“He considered himself a soldier of this revolution without even worrying about surviving it.”
The Catholic mission station is on a 12,000 foot plateau somewhere in the Andes that is something quite out of hell. Cold, dreary, God forsaken and hopeless. Michael Reardon lives there, the representative for a foundation conducting projects of some sort funded by profits from the sale of lipstick. One of those projects is a radio station that broadcasts to the possibly 3,000 radios owned by the local Indians who listen from sunup to sundown to whatever noise is provided without understanding a word.
His work isn’t very demanding, so he spends most of his time driving at random over the plateau. His one attempt to stop, to spend the day reading and picnicking, drives him nearly mad with an undefined fear and anxiety. He won’t do that a second time. Just keep moving. Otherwise, he passes his time drinking with the priests, brothers and nuns, and sometimes just alone, late at night, in a local dive.
A pathetic little revolution is discovered. Well, really more created or imagined than discovered. The revolution brings in the Americans who are convinced that anyone who lives on that plateau must be a communist.
One night that revolution kidnaps Reardon while he’s drinking in his dive. He is taken far into the mountains by horseback but has no idea where. He is surprisingly unruffled because he doesn’t much give a damn. He is the first to meet the 12 sorry soldiers that constitute the revolution and he finds his captives’ purpose, to use him to help capture his own radio station in order to announce the on-set of the revolution, mildly interesting, if potentially tragic.
This kidnapping and the role he and the radio station will play in the revolution makes Just’s story. However, this is more than simply another spy-sort-of-novel. The subtexts, by no means light, almost overwhelm the reader. The most important subtext is the novel’s obsession with philosophy. The plateau is Hobbesian and more than once described in Tom Hobbes’ very words. The missionaries are right out of John Locke, until they go mad, anyway. Reardon is the prototypic existential character. An observer. Uninvolved. And his destiny is exactly existential. He will become. What he will become is less certain, but become, he will.
Without being derivative, A Soldier of the Revolution provokes subconscious images from other great novels to which it is related. Reardon is reminiscent of Mathieu in Sartre’s Troubled Sleep. The utter cultural confusion arising from the meeting of Indians and gringos, priests and soldiers, mestizos and bureaucrats brings to mind Elspeth Huxley’s Red Strangers. Ward’s treatment of the Indians and his left leanings bring to mind B. Traven. His existentialism and treatment of the ‘the foreign’ reminds us that we should reread Paul Bowles. There are flashes of Faulkner and Tolstoy all over the place. The politics machinations are familiar to readers of John le Carre’ at his best. And on and on it goes.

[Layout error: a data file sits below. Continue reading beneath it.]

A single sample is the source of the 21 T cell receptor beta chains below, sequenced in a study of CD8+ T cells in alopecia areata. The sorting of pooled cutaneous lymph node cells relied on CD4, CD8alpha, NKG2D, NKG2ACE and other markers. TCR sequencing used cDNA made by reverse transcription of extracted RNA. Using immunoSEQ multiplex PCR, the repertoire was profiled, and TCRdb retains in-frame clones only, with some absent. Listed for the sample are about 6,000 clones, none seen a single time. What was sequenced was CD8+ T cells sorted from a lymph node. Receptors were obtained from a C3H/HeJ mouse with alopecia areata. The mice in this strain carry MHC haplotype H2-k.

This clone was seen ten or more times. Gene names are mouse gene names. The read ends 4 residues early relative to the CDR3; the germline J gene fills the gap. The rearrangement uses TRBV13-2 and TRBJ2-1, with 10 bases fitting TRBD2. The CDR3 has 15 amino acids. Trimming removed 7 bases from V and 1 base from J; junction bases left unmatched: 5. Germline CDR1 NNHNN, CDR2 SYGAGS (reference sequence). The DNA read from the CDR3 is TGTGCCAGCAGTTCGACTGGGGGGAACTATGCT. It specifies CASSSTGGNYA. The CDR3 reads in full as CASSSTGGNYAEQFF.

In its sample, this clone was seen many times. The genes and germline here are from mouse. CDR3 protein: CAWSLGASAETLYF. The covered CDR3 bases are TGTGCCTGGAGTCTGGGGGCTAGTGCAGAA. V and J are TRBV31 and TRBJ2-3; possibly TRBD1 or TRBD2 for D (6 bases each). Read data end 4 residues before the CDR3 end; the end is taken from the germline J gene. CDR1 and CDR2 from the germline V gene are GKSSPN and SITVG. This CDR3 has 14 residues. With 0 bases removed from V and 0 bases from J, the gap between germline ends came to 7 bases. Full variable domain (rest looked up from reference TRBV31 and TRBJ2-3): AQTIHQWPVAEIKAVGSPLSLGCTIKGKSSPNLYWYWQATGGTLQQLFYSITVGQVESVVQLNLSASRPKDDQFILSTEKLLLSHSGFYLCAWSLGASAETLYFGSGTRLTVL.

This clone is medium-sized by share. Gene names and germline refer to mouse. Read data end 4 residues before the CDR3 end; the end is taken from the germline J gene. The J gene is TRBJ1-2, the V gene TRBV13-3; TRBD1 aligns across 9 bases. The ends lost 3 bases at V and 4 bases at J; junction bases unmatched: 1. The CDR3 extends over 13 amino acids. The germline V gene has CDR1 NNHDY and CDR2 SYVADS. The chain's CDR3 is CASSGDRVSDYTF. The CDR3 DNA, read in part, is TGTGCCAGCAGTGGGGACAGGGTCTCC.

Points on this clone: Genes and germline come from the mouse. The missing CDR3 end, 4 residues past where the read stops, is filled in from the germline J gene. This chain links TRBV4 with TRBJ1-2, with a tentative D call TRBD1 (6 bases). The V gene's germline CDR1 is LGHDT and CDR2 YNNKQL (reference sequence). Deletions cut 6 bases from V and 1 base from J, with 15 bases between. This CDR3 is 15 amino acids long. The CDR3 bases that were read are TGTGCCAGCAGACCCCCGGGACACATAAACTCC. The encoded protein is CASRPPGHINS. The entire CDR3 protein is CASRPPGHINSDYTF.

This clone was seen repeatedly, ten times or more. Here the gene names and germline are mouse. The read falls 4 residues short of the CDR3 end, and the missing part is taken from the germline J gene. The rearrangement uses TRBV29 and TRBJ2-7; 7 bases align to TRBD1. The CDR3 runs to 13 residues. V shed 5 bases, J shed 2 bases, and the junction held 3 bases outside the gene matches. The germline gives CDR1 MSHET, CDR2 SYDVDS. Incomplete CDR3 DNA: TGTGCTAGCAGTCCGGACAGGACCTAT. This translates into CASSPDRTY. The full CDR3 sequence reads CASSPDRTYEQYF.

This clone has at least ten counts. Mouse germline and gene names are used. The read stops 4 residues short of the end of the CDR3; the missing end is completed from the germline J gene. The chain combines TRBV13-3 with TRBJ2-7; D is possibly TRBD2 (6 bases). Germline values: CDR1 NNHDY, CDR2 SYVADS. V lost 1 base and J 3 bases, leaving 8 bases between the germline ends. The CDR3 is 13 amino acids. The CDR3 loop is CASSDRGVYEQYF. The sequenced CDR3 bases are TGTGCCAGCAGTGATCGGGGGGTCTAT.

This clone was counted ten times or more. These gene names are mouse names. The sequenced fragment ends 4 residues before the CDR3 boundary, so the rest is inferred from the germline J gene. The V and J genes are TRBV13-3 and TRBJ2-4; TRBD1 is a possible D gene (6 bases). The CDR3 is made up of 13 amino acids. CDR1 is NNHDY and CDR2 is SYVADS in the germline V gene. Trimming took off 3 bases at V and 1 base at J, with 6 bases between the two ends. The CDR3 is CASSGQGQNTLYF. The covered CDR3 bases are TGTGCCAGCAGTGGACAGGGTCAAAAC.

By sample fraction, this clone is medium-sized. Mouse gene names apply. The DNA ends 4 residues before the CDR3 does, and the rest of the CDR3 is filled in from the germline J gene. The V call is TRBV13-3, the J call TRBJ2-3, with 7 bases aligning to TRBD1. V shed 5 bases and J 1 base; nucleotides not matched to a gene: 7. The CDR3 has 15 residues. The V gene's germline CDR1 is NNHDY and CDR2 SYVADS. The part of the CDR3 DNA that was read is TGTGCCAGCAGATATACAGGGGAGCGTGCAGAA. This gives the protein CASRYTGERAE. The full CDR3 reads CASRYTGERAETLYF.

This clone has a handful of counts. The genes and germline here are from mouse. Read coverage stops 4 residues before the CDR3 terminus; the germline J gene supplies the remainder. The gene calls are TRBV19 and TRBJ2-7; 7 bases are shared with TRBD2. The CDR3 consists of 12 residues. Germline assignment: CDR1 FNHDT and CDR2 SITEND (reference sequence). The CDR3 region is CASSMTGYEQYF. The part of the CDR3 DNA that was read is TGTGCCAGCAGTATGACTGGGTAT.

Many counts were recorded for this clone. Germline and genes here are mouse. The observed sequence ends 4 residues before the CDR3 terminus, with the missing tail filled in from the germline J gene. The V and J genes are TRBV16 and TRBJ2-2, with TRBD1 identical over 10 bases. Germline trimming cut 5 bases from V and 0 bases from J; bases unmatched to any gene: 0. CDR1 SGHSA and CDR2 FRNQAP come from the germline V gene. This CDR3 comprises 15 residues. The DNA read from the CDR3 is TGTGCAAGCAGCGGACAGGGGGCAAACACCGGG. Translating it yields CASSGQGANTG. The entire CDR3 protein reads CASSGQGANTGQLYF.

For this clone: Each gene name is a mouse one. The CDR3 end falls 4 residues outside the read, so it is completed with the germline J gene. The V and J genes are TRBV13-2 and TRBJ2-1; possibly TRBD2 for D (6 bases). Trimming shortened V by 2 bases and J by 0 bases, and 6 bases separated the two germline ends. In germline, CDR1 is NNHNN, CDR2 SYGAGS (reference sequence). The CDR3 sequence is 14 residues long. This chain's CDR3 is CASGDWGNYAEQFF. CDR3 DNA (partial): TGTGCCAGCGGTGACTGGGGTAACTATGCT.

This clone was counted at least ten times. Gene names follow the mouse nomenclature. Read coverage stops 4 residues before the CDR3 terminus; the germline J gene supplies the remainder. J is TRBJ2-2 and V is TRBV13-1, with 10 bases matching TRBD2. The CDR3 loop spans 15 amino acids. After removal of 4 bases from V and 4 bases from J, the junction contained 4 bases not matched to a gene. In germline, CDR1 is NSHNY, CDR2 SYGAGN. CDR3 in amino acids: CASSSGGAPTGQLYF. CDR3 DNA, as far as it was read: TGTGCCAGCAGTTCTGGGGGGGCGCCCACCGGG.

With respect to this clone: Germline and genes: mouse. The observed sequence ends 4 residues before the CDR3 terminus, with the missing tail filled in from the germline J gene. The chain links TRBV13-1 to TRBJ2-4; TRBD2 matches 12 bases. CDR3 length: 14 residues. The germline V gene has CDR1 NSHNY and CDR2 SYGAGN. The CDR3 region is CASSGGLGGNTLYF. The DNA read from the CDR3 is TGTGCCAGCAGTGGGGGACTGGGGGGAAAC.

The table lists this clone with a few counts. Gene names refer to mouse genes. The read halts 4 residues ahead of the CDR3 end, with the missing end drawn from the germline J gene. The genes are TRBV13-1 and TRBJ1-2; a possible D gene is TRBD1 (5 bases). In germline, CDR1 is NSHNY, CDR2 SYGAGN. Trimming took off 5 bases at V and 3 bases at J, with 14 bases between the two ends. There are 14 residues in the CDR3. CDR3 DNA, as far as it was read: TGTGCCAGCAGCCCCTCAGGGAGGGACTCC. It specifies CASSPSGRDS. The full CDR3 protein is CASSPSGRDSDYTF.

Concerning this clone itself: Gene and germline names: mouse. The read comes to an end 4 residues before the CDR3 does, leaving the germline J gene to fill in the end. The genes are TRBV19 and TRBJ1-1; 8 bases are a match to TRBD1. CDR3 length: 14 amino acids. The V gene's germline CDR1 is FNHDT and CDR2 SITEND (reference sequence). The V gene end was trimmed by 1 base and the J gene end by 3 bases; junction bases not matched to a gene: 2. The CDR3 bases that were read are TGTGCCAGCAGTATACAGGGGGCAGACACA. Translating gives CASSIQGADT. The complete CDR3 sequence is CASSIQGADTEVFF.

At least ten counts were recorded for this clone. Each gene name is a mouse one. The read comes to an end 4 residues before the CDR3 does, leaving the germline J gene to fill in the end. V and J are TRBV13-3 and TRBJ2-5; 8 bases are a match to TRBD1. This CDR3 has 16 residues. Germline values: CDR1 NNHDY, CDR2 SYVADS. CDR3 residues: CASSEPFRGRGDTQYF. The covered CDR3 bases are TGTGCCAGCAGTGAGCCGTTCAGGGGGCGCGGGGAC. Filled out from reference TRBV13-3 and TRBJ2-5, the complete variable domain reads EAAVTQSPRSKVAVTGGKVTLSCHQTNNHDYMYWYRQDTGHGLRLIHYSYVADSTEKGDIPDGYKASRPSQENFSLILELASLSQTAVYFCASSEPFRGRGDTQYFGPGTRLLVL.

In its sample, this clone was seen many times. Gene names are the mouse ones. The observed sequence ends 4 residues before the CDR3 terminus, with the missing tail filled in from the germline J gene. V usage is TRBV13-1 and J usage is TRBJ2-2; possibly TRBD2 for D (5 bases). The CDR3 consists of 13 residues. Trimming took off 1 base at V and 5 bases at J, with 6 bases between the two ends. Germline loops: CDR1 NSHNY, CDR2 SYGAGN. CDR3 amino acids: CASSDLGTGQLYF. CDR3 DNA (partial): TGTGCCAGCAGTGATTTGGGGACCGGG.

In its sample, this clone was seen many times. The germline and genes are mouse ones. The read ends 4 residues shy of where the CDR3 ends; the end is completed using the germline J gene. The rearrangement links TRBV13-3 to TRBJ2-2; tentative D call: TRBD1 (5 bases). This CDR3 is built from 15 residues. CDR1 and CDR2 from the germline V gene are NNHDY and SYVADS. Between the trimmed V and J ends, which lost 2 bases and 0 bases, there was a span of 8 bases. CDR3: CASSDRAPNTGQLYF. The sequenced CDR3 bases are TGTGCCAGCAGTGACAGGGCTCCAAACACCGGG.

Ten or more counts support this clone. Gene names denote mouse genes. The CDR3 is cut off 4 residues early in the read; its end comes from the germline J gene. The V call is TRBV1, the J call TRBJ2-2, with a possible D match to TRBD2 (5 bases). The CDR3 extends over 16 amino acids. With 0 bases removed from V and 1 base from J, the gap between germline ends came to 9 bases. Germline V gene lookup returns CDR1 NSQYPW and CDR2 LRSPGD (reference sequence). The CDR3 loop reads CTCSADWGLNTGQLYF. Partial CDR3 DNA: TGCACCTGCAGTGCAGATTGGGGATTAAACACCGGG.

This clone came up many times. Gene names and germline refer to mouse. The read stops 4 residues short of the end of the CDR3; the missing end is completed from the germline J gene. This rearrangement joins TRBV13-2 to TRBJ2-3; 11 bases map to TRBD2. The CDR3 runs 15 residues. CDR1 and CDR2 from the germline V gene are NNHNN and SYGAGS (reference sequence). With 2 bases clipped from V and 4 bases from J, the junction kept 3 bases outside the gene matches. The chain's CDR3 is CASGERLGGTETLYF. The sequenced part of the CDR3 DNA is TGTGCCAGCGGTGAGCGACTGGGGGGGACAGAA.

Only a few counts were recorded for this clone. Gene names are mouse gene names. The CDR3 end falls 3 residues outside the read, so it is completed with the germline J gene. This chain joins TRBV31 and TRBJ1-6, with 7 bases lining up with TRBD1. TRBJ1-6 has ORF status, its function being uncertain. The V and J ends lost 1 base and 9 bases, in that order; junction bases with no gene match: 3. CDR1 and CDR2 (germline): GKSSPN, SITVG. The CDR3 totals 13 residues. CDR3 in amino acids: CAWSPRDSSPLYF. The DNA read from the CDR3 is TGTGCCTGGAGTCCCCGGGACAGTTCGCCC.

This is another way of saying this is a very serious novel to be enjoyed most by serious readers with strong leanings toward philosophy and familiarity with several insistent literary traditions. But if you’re lacking in these backgrounds, and most of us are, you’ll still enjoy the story. A ripping good yarn, it can be read and enjoyed without reference to its demanding philosophical and literary foundations.
A 1970 copyright raises the question of why PublicAffairs, a well starched publisher, would re-issue the novel at this time. The answer given by PublicAffairs is that Just has become an important commentator, through both his fiction and non-fiction, on our modern state of affairs, but this, his first novel, is not readily available. Right on. A search of major university libraries revealed not a single copy of the book. PublicAffairs therefore justifies reissuing the text: Just’s enthusiasts should have access to this important novel.
Ok, fair enough. But I don’t entirely buy that rationale and venture an alternate suggestion. The novel treats a subject of current political debate: our President’s peculiar enthusiasm for turning many of our social obligations over to ‘faith based’ philanthropic organizations. Reardon works for a well intending foundation that simply has not the slightest idea what is going on. But beyond this, he works in the atmosphere of Catholic missionaries who are almost unbelievably bungling. When the money doesn’t come, nothing happens. When the money does come, nothing happens. Religious services are said before congregations that can’t grasp what they’re all about. Worship becomes just another aspect of the local magic. The nuns approach their jobs with sticky-sweet smiley-faces and leave the first chance they get. The priests and brothers stay around longer, drinking too much until they go insane. Ultimately, they forsake the ministration of religion with which they are somewhat competent for economics and development projects which are utterly beyond their abilities. Do you want a Presbyterian minister teaching your children how to raise hogs? If the answer is no, then why send one to the Andes to teach Indians how to raise llamas?
Do not misunderstand my argument. A Soldier of the Revolution is not anti-Catholic in any sense. Just could be talking as well about Presbyterians or Baptists, Methodist or Moslems, and he is equally unsparing in his criticism of government do-gooders. One of the many messages of this novel, then, is that if we think faith-based social work will accomplish what decades of bureaucratic incompetence have failed to accomplish, we are in for a rude awakening.
Does Ward Just offer us a solution to our situation? No, why should he? Hell, he’s an existentialist and knows we all live in a world where we mumble hymns we only partially understand.
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